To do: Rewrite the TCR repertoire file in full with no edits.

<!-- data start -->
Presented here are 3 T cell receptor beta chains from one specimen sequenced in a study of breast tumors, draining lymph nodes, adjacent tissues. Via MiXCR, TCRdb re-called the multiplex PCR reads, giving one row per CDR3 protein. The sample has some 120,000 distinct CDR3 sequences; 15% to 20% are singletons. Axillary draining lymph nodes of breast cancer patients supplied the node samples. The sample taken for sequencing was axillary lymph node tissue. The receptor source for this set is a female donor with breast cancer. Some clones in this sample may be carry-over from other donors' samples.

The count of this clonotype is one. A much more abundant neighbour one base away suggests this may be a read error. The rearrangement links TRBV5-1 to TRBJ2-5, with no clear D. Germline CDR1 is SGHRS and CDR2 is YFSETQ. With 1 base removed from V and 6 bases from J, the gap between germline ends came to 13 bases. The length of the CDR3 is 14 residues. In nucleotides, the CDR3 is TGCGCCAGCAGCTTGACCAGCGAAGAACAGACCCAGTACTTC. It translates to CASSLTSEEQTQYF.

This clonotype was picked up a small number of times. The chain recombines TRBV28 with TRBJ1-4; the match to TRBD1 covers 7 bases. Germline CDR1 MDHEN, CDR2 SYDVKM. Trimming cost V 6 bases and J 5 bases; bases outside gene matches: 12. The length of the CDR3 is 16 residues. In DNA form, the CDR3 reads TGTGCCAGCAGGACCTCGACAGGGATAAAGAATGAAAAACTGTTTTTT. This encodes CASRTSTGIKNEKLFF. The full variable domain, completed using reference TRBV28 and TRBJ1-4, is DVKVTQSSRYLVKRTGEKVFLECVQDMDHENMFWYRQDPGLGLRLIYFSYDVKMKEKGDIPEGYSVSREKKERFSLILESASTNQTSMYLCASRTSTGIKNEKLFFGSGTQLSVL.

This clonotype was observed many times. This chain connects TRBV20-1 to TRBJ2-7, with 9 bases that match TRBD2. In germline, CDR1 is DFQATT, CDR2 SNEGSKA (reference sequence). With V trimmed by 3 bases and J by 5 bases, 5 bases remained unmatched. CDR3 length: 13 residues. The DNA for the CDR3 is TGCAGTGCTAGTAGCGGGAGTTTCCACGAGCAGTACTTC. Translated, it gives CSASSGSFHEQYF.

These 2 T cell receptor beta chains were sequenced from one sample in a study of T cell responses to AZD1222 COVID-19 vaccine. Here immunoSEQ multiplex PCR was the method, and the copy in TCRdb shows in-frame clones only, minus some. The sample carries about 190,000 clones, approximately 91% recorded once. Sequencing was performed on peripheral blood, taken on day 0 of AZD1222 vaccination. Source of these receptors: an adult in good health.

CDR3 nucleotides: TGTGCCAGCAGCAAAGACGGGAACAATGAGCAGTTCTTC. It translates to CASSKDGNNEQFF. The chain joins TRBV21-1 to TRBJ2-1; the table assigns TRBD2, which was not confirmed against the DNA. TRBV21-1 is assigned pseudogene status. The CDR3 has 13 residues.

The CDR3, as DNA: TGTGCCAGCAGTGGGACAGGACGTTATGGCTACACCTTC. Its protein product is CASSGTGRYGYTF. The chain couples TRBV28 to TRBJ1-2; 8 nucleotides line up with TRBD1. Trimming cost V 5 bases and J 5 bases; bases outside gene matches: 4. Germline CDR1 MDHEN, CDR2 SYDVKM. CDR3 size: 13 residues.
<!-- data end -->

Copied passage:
Presented here are 3 T cell receptor beta chains from one specimen sequenced in a study of breast tumors, draining lymph nodes, adjacent tissues. Via MiXCR, TCRdb re-called the multiplex PCR reads, giving one row per CDR3 protein. The sample has some 120,000 distinct CDR3 sequences; 15% to 20% are singletons. Axillary draining lymph nodes of breast cancer patients supplied the node samples. The sample taken for sequencing was axillary lymph node tissue. The receptor source for this set is a female donor with breast cancer. Some clones in this sample may be carry-over from other donors' samples.

The count of this clonotype is one. A much more abundant neighbour one base away suggests this may be a read error. The rearrangement links TRBV5-1 to TRBJ2-5, with no clear D. Germline CDR1 is SGHRS and CDR2 is YFSETQ. With 1 base removed from V and 6 bases from J, the gap between germline ends came to 13 bases. The length of the CDR3 is 14 residues. In nucleotides, the CDR3 is TGCGCCAGCAGCTTGACCAGCGAAGAACAGACCCAGTACTTC. It translates to CASSLTSEEQTQYF.

This clonotype was picked up a small number of times. The chain recombines TRBV28 with TRBJ1-4; the match to TRBD1 covers 7 bases. Germline CDR1 MDHEN, CDR2 SYDVKM. Trimming cost V 6 bases and J 5 bases; bases outside gene matches: 12. The length of the CDR3 is 16 residues. In DNA form, the CDR3 reads TGTGCCAGCAGGACCTCGACAGGGATAAAGAATGAAAAACTGTTTTTT. This encodes CASRTSTGIKNEKLFF. The full variable domain, completed using reference TRBV28 and TRBJ1-4, is DVKVTQSSRYLVKRTGEKVFLECVQDMDHENMFWYRQDPGLGLRLIYFSYDVKMKEKGDIPEGYSVSREKKERFSLILESASTNQTSMYLCASRTSTGIKNEKLFFGSGTQLSVL.

This clonotype was observed many times. This chain connects TRBV20-1 to TRBJ2-7, with 9 bases that match TRBD2. In germline, CDR1 is DFQATT, CDR2 SNEGSKA (reference sequence). With V trimmed by 3 bases and J by 5 bases, 5 bases remained unmatched. CDR3 length: 13 residues. The DNA for the CDR3 is TGCAGTGCTAGTAGCGGGAGTTTCCACGAGCAGTACTTC. Translated, it gives CSASSGSFHEQYF.

These 2 T cell receptor beta chains were sequenced from one sample in a study of T cell responses to AZD1222 COVID-19 vaccine. Here immunoSEQ multiplex PCR was the method, and the copy in TCRdb shows in-frame clones only, minus some. The sample carries about 190,000 clones, approximately 91% recorded once. Sequencing was performed on peripheral blood, taken on day 0 of AZD1222 vaccination. Source of these receptors: an adult in good health.

CDR3 nucleotides: TGTGCCAGCAGCAAAGACGGGAACAATGAGCAGTTCTTC. It translates to CASSKDGNNEQFF. The chain joins TRBV21-1 to TRBJ2-1; the table assigns TRBD2, which was not confirmed against the DNA. TRBV21-1 is assigned pseudogene status. The CDR3 has 13 residues.

The CDR3, as DNA: TGTGCCAGCAGTGGGACAGGACGTTATGGCTACACCTTC. Its protein product is CASSGTGRYGYTF. The chain couples TRBV28 to TRBJ1-2; 8 nucleotides line up with TRBD1. Trimming cost V 5 bases and J 5 bases; bases outside gene matches: 4. Germline CDR1 MDHEN, CDR2 SYDVKM. CDR3 size: 13 residues.